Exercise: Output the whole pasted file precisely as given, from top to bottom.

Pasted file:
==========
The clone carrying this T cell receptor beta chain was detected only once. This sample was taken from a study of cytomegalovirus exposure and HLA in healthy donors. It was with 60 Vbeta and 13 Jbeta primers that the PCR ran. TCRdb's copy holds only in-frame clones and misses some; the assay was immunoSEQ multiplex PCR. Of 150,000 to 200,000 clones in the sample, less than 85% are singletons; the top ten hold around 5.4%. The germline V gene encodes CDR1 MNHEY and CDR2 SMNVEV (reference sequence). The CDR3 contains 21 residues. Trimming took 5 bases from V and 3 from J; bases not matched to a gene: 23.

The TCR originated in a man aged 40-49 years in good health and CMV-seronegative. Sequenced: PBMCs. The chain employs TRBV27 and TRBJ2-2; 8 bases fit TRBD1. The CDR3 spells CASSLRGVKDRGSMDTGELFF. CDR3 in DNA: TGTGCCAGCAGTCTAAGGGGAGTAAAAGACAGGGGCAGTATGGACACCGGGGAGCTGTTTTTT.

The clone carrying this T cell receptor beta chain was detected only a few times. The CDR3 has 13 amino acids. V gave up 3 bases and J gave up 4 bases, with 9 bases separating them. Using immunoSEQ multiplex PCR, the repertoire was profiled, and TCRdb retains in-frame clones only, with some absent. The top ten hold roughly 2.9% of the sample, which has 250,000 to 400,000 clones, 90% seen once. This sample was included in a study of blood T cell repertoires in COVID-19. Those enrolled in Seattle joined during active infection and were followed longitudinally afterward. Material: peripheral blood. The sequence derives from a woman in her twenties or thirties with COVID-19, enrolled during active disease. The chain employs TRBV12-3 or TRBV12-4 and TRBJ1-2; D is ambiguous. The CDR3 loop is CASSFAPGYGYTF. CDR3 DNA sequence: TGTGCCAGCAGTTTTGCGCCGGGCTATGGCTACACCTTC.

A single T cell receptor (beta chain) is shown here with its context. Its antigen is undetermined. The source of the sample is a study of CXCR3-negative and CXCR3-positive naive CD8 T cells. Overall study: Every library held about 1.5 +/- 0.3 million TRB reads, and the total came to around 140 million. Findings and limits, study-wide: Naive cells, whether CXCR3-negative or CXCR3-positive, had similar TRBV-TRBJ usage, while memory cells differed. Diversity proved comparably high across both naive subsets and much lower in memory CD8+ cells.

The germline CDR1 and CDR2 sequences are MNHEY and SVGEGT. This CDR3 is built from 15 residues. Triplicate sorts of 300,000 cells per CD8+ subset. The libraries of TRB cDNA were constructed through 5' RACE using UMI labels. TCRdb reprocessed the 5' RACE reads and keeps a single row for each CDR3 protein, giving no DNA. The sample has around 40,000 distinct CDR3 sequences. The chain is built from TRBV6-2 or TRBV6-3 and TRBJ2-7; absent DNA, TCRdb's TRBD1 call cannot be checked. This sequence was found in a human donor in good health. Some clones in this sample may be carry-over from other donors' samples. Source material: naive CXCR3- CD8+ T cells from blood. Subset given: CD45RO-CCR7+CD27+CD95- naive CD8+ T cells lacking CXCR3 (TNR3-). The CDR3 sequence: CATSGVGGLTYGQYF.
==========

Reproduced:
The clone carrying this T cell receptor beta chain was detected only once. This sample was taken from a study of cytomegalovirus exposure and HLA in healthy donors. It was with 60 Vbeta and 13 Jbeta primers that the PCR ran. TCRdb's copy holds only in-frame clones and misses some; the assay was immunoSEQ multiplex PCR. Of 150,000 to 200,000 clones in the sample, less than 85% are singletons; the top ten hold around 5.4%. The germline V gene encodes CDR1 MNHEY and CDR2 SMNVEV (reference sequence). The CDR3 contains 21 residues. Trimming took 5 bases from V and 3 from J; bases not matched to a gene: 23.

The TCR originated in a man aged 40-49 years in good health and CMV-seronegative. Sequenced: PBMCs. The chain employs TRBV27 and TRBJ2-2; 8 bases fit TRBD1. The CDR3 spells CASSLRGVKDRGSMDTGELFF. CDR3 in DNA: TGTGCCAGCAGTCTAAGGGGAGTAAAAGACAGGGGCAGTATGGACACCGGGGAGCTGTTTTTT.

The clone carrying this T cell receptor beta chain was detected only a few times. The CDR3 has 13 amino acids. V gave up 3 bases and J gave up 4 bases, with 9 bases separating them. Using immunoSEQ multiplex PCR, the repertoire was profiled, and TCRdb retains in-frame clones only, with some absent. The top ten hold roughly 2.9% of the sample, which has 250,000 to 400,000 clones, 90% seen once. This sample was included in a study of blood T cell repertoires in COVID-19. Those enrolled in Seattle joined during active infection and were followed longitudinally afterward. Material: peripheral blood. The sequence derives from a woman in her twenties or thirties with COVID-19, enrolled during active disease. The chain employs TRBV12-3 or TRBV12-4 and TRBJ1-2; D is ambiguous. The CDR3 loop is CASSFAPGYGYTF. CDR3 DNA sequence: TGTGCCAGCAGTTTTGCGCCGGGCTATGGCTACACCTTC.

A single T cell receptor (beta chain) is shown here with its context. Its antigen is undetermined. The source of the sample is a study of CXCR3-negative and CXCR3-positive naive CD8 T cells. Overall study: Every library held about 1.5 +/- 0.3 million TRB reads, and the total came to around 140 million. Findings and limits, study-wide: Naive cells, whether CXCR3-negative or CXCR3-positive, had similar TRBV-TRBJ usage, while memory cells differed. Diversity proved comparably high across both naive subsets and much lower in memory CD8+ cells.

The germline CDR1 and CDR2 sequences are MNHEY and SVGEGT. This CDR3 is built from 15 residues. Triplicate sorts of 300,000 cells per CD8+ subset. The libraries of TRB cDNA were constructed through 5' RACE using UMI labels. TCRdb reprocessed the 5' RACE reads and keeps a single row for each CDR3 protein, giving no DNA. The sample has around 40,000 distinct CDR3 sequences. The chain is built from TRBV6-2 or TRBV6-3 and TRBJ2-7; absent DNA, TCRdb's TRBD1 call cannot be checked. This sequence was found in a human donor in good health. Some clones in this sample may be carry-over from other donors' samples. Source material: naive CXCR3- CD8+ T cells from blood. Subset given: CD45RO-CCR7+CD27+CD95- naive CD8+ T cells lacking CXCR3 (TNR3-). The CDR3 sequence: CATSGVGGLTYGQYF.